Customer Profitability: A One Way Street

Accountants love to tick and tie numbers, and sometimes become insanely excited when their numbers balance. This insanity is to their advantage when they are providing their “Control” function. In case others reading this article don’t know, accountants have multiple roles or functions in business. One is “Control” – Make sure money and assets are where they’re supposed to be. Another is “Advisor” – Providing information essential to making good management decisions.

Back to our insane asylum – This attention to detail, cross-referencing, and balancing serves their business well in their “Control” function. However, when it comes to providing decision grade information for management in their “Advisor” role, this insanity drives others insane. This time the insanity is not welcome.

For an example, let’s look at customer profitability.  Accountants are slowly getting the message that there is a cost to serve customers beyond what it costs to produce products. They are beginning to recognize that a sales representative serves their customer’s needs with a portfolio of products. Rarely are sales representatives dedicated to a single product. Instead, they call on customers to understand their needs. Then they try to meet those needs with whatever product best matches their customers’ requirements.

From a cost perspective, this means we can trace cost to serve to customers but not to products. We have a good cause and effect relationship between sales and the customer. But we don’t have a relationship between sales to products. When the sales call is made, we don’t know what product the customer will buy. An insane accountant will attempt to allocate these sales costs to products.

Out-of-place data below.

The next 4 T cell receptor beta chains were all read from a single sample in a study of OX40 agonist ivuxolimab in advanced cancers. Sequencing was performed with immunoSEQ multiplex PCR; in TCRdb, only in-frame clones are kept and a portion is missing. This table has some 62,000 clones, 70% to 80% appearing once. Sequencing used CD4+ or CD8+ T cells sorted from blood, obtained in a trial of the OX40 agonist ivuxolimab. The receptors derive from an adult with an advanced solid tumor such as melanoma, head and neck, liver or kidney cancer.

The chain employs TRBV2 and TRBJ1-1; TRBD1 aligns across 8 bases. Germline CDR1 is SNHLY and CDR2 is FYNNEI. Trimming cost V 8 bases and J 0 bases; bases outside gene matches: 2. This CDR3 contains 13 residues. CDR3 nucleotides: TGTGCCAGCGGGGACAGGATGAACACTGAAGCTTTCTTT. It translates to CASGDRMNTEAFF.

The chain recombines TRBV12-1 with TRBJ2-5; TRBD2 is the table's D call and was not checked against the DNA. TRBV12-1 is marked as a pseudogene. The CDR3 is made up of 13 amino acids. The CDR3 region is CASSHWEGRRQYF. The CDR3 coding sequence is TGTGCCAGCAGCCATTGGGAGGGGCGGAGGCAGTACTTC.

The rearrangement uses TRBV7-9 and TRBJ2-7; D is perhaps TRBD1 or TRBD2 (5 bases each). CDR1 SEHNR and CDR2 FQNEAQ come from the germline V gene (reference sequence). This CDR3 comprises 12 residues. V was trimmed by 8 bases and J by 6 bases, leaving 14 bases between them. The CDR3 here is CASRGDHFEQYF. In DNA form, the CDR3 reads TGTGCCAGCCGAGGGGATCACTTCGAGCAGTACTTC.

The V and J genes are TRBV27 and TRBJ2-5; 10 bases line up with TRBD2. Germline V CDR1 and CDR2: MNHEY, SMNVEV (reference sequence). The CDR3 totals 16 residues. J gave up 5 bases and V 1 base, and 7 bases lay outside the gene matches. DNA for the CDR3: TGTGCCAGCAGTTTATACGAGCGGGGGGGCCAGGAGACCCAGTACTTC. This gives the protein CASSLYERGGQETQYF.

A good “Advisor” accountant will recognize where cause and effect relationships exist and where they don’t. The “Advisor” will trace product costs to products and customer costs to customers. But the “Advisor” will not stop there. The “Advisor” will create a customer profitability statement. The top of this statement will highlight the revenue earned from the customer with the corresponding costs of products. This will provide the customer’s gross margin. Then the advisor will list all the activities required to serve the customer that are not product related. Remember that the product related costs were included in the top section. Once these cost to serve activities are deducted from the customer gross margin, we’ll see what this customer relationship contributes to covering other business costs and hopefully (essentially) a bottom line profit.

To summarize on our one-way street, customer costs flow down one lane. Products costs come in from a side street, and then flow down a lane alongside the customer costs. These two lanes unite in a customer profitability analysis. However, allocating customer costs to products is going against traffic on a one-way street. It is dangerous. Going against traffic consistently is insane.